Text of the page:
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Indianapolis History: The first motorcycle event at the scene of this weekend´s Red Bull Indianapolis Grand Prix.

Indianapolis History: The first motorcycle event at the scene of this weekend´s Red Bull Indianapolis Grand Prix.

A flashback to the most recent motorcycle event held at the IMS Speedway; but don´t expect to read about the likes of Valentino Rossi, Casey Stoner or Loris Capirossi as we take a trip to 1909.

The first motorised competition ever held at the Indianapolis Motor Speedway took place Saturday, Aug. 14th, 1909 and, as will happen this weekend for the first time since, it was bikes that took to the track.

The Red Bull Indianapolis Grand Prix has undergone meticulous planning, and the first MotoGP visit to the new speedway circuit will –unlike the 1909 run- be taking place according to schedule. The original track suffered from difficulties in laying the rock and tar surface, causing over a month´s worth of postponement to the planned race action. Indiana at the time had no paved streets, and the lack of experience of track surfaces lead to the laying of a somewhat inadequate riding material –especially in the summer heat.

A scheduled maiden practice session for the riders on Thursday, August 12th was cancelled, after Californian competitor Ed Lingenfelder adjudged the track to be too abundant with rocks for safe competition after a test run. Last minute changes with powdered rock and oil were made, leaving a first day of practice as one fitting for the bad luck encountered until then: Friday 13th.

Superstition came through to further hit the action, as heavy rainfall called off the Friday session as well. An eight-competition-strong Saturday lineup, with the original Saturday events moved to Monday featured on the revised schedule.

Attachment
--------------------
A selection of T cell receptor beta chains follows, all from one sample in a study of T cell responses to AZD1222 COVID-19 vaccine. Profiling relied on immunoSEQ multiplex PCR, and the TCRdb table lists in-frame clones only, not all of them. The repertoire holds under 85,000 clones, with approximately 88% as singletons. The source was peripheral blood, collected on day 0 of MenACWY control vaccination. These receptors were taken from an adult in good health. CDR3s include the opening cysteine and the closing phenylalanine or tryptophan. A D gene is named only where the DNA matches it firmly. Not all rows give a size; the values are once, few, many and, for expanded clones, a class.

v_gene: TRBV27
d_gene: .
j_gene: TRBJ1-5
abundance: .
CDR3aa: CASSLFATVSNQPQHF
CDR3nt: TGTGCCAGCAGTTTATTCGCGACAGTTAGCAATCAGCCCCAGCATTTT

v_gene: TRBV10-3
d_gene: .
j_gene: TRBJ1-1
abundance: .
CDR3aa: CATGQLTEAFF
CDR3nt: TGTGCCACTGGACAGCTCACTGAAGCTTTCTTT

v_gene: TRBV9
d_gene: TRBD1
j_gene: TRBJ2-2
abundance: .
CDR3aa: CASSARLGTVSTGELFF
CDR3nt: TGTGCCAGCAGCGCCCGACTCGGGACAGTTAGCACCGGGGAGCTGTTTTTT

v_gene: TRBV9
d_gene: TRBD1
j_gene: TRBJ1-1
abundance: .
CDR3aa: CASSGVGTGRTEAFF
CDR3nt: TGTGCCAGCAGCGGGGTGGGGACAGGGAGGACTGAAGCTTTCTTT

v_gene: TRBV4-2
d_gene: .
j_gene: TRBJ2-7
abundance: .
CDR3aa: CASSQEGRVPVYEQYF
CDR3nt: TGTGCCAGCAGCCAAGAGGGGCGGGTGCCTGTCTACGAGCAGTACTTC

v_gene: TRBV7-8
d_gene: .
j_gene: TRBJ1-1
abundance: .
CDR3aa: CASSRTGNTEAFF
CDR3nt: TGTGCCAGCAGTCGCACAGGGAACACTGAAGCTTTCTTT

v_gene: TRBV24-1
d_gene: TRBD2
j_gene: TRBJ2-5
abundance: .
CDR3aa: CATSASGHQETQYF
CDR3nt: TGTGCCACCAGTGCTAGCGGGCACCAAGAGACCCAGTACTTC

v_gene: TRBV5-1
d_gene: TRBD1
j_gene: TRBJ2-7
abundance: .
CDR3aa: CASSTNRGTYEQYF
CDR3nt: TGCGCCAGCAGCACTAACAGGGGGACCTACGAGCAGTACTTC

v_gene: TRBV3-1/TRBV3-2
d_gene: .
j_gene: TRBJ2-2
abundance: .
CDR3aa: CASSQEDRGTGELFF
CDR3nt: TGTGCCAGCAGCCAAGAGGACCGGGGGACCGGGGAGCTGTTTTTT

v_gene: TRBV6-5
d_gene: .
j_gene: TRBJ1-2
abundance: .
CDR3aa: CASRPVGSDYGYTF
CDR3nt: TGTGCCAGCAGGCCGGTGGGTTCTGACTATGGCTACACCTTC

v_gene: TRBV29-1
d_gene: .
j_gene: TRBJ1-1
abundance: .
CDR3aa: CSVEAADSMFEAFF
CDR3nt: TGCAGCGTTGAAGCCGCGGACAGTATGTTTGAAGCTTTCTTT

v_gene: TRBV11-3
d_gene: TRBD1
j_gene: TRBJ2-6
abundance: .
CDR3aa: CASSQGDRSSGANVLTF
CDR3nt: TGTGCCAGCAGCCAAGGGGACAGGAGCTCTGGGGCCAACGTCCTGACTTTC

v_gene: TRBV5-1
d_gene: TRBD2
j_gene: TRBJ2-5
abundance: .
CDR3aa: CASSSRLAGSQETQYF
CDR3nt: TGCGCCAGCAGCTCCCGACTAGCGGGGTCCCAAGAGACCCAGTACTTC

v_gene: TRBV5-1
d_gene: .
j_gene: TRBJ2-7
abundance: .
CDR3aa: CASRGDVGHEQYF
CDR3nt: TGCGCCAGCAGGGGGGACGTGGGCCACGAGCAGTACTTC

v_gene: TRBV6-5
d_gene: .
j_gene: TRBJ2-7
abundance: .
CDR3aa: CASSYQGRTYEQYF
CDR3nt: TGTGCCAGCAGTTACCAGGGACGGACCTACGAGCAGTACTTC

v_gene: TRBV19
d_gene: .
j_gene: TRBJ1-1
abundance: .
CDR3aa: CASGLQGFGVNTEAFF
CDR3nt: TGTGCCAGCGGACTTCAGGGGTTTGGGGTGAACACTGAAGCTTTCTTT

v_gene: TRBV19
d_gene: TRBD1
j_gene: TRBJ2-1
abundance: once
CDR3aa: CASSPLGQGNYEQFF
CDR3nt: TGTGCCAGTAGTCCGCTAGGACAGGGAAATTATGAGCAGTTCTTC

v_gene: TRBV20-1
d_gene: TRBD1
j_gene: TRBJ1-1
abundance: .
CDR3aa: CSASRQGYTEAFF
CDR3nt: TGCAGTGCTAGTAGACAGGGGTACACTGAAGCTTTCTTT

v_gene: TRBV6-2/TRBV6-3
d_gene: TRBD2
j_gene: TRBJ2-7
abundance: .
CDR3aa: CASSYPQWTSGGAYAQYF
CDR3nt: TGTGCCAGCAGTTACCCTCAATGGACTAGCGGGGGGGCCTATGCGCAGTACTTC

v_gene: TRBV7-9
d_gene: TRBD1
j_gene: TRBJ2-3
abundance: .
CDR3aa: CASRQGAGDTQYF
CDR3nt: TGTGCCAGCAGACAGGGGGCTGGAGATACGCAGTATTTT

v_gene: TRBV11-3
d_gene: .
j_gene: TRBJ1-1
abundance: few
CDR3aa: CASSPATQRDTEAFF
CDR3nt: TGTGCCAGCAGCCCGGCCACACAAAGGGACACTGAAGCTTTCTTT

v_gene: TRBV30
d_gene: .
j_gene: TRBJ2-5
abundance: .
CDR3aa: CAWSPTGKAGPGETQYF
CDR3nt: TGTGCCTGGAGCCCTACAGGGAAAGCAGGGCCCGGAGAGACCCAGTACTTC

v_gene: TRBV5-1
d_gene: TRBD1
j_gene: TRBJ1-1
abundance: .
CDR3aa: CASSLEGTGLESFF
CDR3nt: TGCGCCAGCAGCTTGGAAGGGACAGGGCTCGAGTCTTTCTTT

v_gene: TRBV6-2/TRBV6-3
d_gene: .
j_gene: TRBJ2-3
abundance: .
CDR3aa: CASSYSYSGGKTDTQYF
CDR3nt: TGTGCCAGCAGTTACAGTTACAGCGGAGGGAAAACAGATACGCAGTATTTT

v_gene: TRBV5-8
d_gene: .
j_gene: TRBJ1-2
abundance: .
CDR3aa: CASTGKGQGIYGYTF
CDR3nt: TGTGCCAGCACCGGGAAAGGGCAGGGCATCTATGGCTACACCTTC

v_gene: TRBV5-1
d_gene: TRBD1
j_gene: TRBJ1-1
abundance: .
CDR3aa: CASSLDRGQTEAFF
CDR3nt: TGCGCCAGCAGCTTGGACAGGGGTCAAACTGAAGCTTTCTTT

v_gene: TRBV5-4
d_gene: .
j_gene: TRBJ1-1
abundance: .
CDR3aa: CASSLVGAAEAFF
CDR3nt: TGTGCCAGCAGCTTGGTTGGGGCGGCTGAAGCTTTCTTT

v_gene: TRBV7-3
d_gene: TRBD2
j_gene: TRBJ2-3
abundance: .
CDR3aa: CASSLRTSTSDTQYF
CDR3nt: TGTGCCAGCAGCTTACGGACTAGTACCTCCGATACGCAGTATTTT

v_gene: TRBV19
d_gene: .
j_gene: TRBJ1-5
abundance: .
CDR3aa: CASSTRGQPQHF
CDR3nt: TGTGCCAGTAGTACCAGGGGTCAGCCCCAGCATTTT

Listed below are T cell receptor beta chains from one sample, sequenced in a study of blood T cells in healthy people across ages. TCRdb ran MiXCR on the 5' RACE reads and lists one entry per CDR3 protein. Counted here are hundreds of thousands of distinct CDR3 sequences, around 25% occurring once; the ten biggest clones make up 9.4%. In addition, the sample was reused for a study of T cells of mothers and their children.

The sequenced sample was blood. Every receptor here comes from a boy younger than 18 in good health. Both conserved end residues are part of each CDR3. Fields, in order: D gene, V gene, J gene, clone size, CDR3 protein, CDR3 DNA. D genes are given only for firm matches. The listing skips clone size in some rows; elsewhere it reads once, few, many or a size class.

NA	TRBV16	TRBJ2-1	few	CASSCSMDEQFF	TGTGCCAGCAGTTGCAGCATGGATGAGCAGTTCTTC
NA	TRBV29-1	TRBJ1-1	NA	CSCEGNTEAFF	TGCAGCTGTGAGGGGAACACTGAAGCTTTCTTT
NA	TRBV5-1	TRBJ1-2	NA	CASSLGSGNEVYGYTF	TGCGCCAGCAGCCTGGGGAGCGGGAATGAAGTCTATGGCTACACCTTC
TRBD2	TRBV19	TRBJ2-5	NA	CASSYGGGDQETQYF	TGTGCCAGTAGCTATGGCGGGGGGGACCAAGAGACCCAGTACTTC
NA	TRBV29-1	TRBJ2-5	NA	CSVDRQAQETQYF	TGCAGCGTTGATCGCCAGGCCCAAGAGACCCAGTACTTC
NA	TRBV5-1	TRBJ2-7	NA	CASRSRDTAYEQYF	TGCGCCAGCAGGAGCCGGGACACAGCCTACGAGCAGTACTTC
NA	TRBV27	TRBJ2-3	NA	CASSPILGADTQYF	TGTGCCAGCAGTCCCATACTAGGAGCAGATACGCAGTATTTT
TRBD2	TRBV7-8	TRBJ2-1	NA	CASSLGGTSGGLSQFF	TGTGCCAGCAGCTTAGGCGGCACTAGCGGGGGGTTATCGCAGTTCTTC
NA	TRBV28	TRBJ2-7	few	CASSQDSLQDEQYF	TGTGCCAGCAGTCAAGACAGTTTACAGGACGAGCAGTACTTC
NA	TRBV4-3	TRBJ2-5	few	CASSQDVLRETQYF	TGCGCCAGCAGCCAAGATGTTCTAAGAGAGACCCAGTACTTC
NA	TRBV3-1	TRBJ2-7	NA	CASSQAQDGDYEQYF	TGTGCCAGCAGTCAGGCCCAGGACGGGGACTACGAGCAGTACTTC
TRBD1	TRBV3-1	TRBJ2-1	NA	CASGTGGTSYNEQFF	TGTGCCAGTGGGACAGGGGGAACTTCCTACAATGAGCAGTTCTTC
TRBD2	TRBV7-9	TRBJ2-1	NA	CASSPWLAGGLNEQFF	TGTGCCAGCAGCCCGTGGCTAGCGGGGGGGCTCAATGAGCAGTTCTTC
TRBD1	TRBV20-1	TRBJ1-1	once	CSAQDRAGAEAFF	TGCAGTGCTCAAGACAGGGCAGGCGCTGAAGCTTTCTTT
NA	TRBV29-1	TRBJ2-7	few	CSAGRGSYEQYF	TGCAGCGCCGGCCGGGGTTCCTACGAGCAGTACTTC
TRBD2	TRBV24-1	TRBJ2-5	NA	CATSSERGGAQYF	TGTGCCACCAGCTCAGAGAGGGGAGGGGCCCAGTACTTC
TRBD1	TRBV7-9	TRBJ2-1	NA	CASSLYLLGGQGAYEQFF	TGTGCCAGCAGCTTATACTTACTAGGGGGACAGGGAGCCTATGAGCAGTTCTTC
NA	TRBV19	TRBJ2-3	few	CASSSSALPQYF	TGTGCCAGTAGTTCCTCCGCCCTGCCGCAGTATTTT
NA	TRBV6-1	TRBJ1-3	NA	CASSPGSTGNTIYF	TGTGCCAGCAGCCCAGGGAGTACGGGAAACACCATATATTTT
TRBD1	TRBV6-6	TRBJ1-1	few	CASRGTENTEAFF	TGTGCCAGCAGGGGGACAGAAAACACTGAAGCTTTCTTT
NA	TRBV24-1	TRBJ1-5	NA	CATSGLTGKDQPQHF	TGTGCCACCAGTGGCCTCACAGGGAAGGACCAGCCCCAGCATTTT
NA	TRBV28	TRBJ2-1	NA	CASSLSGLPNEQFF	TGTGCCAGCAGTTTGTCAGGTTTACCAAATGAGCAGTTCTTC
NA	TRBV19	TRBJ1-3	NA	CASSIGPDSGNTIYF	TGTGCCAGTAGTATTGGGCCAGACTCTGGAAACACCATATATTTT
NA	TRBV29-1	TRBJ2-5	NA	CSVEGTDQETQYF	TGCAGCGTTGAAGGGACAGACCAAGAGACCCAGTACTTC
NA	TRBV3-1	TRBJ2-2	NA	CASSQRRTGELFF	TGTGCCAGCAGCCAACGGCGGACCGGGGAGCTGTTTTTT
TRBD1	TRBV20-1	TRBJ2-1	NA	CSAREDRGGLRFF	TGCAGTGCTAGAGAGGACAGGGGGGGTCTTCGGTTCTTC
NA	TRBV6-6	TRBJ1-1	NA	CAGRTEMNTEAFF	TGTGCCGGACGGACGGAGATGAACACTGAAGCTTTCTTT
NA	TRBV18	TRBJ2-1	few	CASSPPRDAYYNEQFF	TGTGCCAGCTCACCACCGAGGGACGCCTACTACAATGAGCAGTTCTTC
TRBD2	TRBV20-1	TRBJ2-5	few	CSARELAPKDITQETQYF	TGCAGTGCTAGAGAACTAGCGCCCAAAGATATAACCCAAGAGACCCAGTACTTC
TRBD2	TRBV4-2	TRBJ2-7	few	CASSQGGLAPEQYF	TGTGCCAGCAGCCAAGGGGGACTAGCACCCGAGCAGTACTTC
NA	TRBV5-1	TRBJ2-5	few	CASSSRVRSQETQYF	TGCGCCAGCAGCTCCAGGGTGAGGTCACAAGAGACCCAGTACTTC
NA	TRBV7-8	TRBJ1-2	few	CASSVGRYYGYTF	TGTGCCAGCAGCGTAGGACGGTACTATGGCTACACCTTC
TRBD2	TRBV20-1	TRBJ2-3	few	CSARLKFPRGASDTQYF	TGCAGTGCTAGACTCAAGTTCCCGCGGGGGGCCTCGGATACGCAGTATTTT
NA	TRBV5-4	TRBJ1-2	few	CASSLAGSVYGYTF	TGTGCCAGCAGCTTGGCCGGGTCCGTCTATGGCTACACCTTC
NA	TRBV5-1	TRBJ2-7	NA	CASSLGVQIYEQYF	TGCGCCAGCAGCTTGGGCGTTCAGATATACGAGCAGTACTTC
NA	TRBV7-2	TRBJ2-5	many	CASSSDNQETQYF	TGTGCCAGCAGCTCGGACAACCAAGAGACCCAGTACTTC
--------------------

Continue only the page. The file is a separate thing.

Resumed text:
The finale was to be a 10-lap, 25-mile affair, with riders using the likes of Indian, Reading Standard, Harley Davidson, NSU, Thor, Excelsior, Merkel and Peugeot bikes to aim for victory. There were no Yamaha machines, but certainly one rider whose showmanship was akin to MotoGP star Valentino Rossi. Indian´s factory rider Jake de Rosier, despite his Canadian roots, wore an American flag stitched to the back of his apparel, and some flamboyant red tights to complete the attire.

Event number five of the Indianapolis action, a four lap race which received only three entries, became a Lingenfelder-De Rosier duel after third rider Charlie Merz pulled out. The pair battled side by side for the first lap, but when the tread separated from De Rosier´s tyre separated and sent him flying over the handlebars. Lingenfelder slowed to check on his rival, than cruised to victory on the final two laps at an average speed of 55.23mph.

The final motorcycle race until this weekend was a four-man, four-lap event won by Erwin G.Baker, later known for his speed feats and nickname of `Cannonball´. FAM officials cancelled the finale, and subsequent damage from car racing led to the cancellation of any further racing until the surface had been relayed. Although the events of 1909 were far from a resounding success, they did lead to a significant part of Indianapolis history: the relayed surface featured 3.2 million street bricks, leading to the world famous `Brickyard´ moniker and the start/finish straight line still in place to this day.


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